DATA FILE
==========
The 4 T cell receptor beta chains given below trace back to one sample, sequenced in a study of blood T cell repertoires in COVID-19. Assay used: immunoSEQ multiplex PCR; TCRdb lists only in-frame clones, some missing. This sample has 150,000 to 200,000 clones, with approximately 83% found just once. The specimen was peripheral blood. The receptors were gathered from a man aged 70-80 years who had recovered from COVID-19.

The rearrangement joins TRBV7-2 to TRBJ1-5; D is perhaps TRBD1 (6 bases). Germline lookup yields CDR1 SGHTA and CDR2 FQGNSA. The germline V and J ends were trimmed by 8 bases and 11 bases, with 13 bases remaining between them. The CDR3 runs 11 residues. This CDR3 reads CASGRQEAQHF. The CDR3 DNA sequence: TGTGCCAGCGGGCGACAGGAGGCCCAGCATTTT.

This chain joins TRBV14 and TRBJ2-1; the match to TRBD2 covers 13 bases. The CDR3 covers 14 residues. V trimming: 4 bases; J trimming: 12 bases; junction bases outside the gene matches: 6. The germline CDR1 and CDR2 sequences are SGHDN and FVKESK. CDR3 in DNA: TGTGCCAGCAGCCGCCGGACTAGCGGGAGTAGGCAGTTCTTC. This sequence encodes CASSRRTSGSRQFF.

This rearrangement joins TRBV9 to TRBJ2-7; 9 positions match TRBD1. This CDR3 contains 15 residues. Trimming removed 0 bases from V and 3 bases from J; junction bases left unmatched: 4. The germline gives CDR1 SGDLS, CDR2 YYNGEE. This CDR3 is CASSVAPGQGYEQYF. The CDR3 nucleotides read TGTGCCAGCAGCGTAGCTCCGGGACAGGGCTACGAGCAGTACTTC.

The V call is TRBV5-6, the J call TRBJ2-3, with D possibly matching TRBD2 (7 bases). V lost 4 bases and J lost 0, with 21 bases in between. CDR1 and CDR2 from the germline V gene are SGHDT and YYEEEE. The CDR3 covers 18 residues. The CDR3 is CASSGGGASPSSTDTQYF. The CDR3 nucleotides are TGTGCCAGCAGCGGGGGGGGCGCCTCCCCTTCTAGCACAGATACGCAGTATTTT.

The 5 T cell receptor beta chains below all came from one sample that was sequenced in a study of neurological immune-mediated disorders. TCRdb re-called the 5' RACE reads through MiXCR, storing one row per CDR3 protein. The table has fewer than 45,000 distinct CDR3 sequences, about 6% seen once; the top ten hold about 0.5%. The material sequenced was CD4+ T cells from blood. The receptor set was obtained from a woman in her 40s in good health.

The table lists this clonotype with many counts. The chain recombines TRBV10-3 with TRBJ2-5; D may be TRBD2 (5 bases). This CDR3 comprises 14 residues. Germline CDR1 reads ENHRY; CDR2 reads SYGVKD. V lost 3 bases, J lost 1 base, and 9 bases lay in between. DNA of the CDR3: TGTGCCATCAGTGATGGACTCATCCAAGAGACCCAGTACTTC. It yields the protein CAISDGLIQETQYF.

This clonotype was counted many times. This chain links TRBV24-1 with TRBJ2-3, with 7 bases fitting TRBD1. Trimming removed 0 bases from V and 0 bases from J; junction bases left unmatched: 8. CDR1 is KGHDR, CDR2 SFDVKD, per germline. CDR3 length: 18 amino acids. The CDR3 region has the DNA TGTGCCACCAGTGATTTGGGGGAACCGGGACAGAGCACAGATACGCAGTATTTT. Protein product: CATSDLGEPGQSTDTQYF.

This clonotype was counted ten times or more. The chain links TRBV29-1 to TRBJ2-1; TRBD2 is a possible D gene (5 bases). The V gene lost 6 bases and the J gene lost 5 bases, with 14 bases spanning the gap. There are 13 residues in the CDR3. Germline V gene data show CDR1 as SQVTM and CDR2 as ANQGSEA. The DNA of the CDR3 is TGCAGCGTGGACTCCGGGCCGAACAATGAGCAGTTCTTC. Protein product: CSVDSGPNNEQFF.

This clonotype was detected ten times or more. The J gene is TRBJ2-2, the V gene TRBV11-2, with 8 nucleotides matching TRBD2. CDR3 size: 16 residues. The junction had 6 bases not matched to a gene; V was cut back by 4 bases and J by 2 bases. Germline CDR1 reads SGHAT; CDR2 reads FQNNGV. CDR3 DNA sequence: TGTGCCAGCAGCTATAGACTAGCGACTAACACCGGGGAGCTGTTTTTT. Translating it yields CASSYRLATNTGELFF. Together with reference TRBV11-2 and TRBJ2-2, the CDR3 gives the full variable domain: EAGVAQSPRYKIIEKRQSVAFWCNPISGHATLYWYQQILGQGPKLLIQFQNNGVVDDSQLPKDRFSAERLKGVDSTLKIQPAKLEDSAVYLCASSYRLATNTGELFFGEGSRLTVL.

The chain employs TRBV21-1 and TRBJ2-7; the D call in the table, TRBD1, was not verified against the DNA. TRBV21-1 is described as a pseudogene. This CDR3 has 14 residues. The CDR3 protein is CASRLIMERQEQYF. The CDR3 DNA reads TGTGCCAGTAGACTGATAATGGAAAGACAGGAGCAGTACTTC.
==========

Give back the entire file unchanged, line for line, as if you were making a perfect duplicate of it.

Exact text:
The 4 T cell receptor beta chains given below trace back to one sample, sequenced in a study of blood T cell repertoires in COVID-19. Assay used: immunoSEQ multiplex PCR; TCRdb lists only in-frame clones, some missing. This sample has 150,000 to 200,000 clones, with approximately 83% found just once. The specimen was peripheral blood. The receptors were gathered from a man aged 70-80 years who had recovered from COVID-19.

The rearrangement joins TRBV7-2 to TRBJ1-5; D is perhaps TRBD1 (6 bases). Germline lookup yields CDR1 SGHTA and CDR2 FQGNSA. The germline V and J ends were trimmed by 8 bases and 11 bases, with 13 bases remaining between them. The CDR3 runs 11 residues. This CDR3 reads CASGRQEAQHF. The CDR3 DNA sequence: TGTGCCAGCGGGCGACAGGAGGCCCAGCATTTT.

This chain joins TRBV14 and TRBJ2-1; the match to TRBD2 covers 13 bases. The CDR3 covers 14 residues. V trimming: 4 bases; J trimming: 12 bases; junction bases outside the gene matches: 6. The germline CDR1 and CDR2 sequences are SGHDN and FVKESK. CDR3 in DNA: TGTGCCAGCAGCCGCCGGACTAGCGGGAGTAGGCAGTTCTTC. This sequence encodes CASSRRTSGSRQFF.

This rearrangement joins TRBV9 to TRBJ2-7; 9 positions match TRBD1. This CDR3 contains 15 residues. Trimming removed 0 bases from V and 3 bases from J; junction bases left unmatched: 4. The germline gives CDR1 SGDLS, CDR2 YYNGEE. This CDR3 is CASSVAPGQGYEQYF. The CDR3 nucleotides read TGTGCCAGCAGCGTAGCTCCGGGACAGGGCTACGAGCAGTACTTC.

The V call is TRBV5-6, the J call TRBJ2-3, with D possibly matching TRBD2 (7 bases). V lost 4 bases and J lost 0, with 21 bases in between. CDR1 and CDR2 from the germline V gene are SGHDT and YYEEEE. The CDR3 covers 18 residues. The CDR3 is CASSGGGASPSSTDTQYF. The CDR3 nucleotides are TGTGCCAGCAGCGGGGGGGGCGCCTCCCCTTCTAGCACAGATACGCAGTATTTT.

The 5 T cell receptor beta chains below all came from one sample that was sequenced in a study of neurological immune-mediated disorders. TCRdb re-called the 5' RACE reads through MiXCR, storing one row per CDR3 protein. The table has fewer than 45,000 distinct CDR3 sequences, about 6% seen once; the top ten hold about 0.5%. The material sequenced was CD4+ T cells from blood. The receptor set was obtained from a woman in her 40s in good health.

The table lists this clonotype with many counts. The chain recombines TRBV10-3 with TRBJ2-5; D may be TRBD2 (5 bases). This CDR3 comprises 14 residues. Germline CDR1 reads ENHRY; CDR2 reads SYGVKD. V lost 3 bases, J lost 1 base, and 9 bases lay in between. DNA of the CDR3: TGTGCCATCAGTGATGGACTCATCCAAGAGACCCAGTACTTC. It yields the protein CAISDGLIQETQYF.

This clonotype was counted many times. This chain links TRBV24-1 with TRBJ2-3, with 7 bases fitting TRBD1. Trimming removed 0 bases from V and 0 bases from J; junction bases left unmatched: 8. CDR1 is KGHDR, CDR2 SFDVKD, per germline. CDR3 length: 18 amino acids. The CDR3 region has the DNA TGTGCCACCAGTGATTTGGGGGAACCGGGACAGAGCACAGATACGCAGTATTTT. Protein product: CATSDLGEPGQSTDTQYF.

This clonotype was counted ten times or more. The chain links TRBV29-1 to TRBJ2-1; TRBD2 is a possible D gene (5 bases). The V gene lost 6 bases and the J gene lost 5 bases, with 14 bases spanning the gap. There are 13 residues in the CDR3. Germline V gene data show CDR1 as SQVTM and CDR2 as ANQGSEA. The DNA of the CDR3 is TGCAGCGTGGACTCCGGGCCGAACAATGAGCAGTTCTTC. Protein product: CSVDSGPNNEQFF.

This clonotype was detected ten times or more. The J gene is TRBJ2-2, the V gene TRBV11-2, with 8 nucleotides matching TRBD2. CDR3 size: 16 residues. The junction had 6 bases not matched to a gene; V was cut back by 4 bases and J by 2 bases. Germline CDR1 reads SGHAT; CDR2 reads FQNNGV. CDR3 DNA sequence: TGTGCCAGCAGCTATAGACTAGCGACTAACACCGGGGAGCTGTTTTTT. Translating it yields CASSYRLATNTGELFF. Together with reference TRBV11-2 and TRBJ2-2, the CDR3 gives the full variable domain: EAGVAQSPRYKIIEKRQSVAFWCNPISGHATLYWYQQILGQGPKLLIQFQNNGVVDDSQLPKDRFSAERLKGVDSTLKIQPAKLEDSAVYLCASSYRLATNTGELFFGEGSRLTVL.

The chain employs TRBV21-1 and TRBJ2-7; the D call in the table, TRBD1, was not verified against the DNA. TRBV21-1 is described as a pseudogene. This CDR3 has 14 residues. The CDR3 protein is CASRLIMERQEQYF. The CDR3 DNA reads TGTGCCAGTAGACTGATAATGGAAAGACAGGAGCAGTACTTC.